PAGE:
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Research

The Shadow Line: 

Railway and Society in Colonial East Africa, c. 1890–1914

PhD project at the European University Institute, Florence

Abstract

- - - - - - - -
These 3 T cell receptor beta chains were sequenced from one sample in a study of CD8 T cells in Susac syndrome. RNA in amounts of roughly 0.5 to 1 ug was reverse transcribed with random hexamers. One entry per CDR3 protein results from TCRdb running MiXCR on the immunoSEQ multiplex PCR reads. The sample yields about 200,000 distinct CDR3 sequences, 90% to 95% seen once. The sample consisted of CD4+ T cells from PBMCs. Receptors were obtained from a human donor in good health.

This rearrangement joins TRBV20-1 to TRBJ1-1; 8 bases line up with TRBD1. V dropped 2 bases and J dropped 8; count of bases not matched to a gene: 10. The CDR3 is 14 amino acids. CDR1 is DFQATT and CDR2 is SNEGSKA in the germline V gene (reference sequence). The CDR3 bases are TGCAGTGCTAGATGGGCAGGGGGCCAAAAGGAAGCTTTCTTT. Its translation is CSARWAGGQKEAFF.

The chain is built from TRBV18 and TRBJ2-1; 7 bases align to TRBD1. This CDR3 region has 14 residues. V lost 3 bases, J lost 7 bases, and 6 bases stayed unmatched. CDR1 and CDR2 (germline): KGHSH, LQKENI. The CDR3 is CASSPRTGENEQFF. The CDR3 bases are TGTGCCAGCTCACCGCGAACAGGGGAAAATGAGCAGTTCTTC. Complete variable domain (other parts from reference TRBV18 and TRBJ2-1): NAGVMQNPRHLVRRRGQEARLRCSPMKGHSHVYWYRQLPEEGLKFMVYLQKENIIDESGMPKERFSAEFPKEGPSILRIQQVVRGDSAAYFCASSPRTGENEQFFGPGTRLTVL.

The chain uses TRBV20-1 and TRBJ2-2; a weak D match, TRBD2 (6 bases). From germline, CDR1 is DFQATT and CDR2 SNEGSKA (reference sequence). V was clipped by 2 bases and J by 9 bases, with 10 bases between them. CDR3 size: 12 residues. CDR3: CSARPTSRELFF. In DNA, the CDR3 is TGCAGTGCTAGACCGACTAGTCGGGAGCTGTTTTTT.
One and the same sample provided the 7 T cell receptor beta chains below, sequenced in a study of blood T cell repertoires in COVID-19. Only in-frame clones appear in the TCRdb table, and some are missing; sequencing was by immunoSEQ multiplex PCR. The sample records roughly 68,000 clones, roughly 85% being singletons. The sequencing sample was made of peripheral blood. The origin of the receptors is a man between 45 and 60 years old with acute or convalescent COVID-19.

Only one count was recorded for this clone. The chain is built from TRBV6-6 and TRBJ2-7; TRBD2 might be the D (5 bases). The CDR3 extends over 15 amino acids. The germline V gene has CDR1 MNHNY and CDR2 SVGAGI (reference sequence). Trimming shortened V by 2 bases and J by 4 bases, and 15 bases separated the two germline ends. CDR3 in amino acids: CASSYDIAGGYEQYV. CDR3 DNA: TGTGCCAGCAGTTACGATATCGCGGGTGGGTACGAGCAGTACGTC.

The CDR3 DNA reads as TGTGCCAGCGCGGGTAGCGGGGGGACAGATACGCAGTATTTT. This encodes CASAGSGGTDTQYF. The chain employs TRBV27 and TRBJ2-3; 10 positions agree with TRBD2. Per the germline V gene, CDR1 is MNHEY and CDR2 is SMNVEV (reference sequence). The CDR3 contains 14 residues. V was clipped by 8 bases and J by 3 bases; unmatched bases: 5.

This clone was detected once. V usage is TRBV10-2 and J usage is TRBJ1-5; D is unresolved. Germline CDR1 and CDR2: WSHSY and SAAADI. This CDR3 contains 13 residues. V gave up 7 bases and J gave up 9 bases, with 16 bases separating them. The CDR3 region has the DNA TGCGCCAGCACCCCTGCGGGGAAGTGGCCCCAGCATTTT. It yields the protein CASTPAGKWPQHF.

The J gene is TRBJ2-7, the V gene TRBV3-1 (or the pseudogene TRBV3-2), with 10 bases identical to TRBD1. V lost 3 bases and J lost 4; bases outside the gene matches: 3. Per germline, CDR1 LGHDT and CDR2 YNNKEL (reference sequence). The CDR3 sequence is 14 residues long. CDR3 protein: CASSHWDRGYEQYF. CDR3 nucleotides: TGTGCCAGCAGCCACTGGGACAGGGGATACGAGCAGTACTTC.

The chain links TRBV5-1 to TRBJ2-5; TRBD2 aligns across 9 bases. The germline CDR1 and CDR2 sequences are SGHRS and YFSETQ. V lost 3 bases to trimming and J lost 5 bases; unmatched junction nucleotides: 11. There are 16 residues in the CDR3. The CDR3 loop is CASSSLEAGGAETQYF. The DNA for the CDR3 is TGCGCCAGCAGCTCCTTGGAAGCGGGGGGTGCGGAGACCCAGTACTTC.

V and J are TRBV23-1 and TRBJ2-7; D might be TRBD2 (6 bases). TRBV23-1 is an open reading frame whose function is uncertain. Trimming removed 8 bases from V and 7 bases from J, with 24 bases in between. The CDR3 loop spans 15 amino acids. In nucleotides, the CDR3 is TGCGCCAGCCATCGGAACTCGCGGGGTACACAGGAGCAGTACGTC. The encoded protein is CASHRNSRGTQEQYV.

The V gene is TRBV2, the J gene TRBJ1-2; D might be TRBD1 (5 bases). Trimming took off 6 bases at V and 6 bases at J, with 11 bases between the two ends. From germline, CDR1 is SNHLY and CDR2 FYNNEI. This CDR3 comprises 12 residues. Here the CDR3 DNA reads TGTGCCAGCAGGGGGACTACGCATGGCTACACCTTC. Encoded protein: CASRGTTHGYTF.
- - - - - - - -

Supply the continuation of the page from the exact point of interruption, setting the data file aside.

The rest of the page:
The era of ‘imperial globalization’ at the turn of the twentieth century was also the age of colonial railways. The global network of railway lines has never expanded faster than in the decades before and after 1900. Regarded as terrestrial extensions of marine networks, colonial railways are usually embedded in a history of global integration. Focusing on the case study of the Uganda Railway in present-day Kenya and based on a wide array of primary sources and interviews, the dissertation refines this picture by moving away from a pure macro perspective towards examining the impact of the railway line on particular places and communities in East Africa. The Uganda Railway, built by the British between 1896 and 1901 to connect Uganda with the Indian Ocean, was an engine of rapid and fundamental change even beyond the territories it crossed. As relational system, the railway line produced a plethora of consequences depending on the particular context, environment, and people around it. Informed by theories and debates in global history, infrastructure studies, and the history of space, the dissertation asks how the railway transformed social and spatial relations in East Africa from the onset of colonial conquest to the First World War, arguing that from a locally-rooted perspective the railway was not a medium of integration. Instead, it distorted and disintegrated social, political, and economic relations and established a “regime of fragmentation.” By telling the story of the metamorphosis of Mombasa island, the deforestation of central Kenya, the emergence of migratory labour, the birth of Nairobi and others, the thesis not only rewrites the common history of the Uganda Railway, but also illuminates the unintended and often neglected consequences of imperial infrastructure that affected the configurations of daily life in East Africa. The thesis thus provides a nuanced understanding of the impact of infrastructures and the techniques of colonialism at a time when all over Africa railway lines heralded the age of high imperialism.


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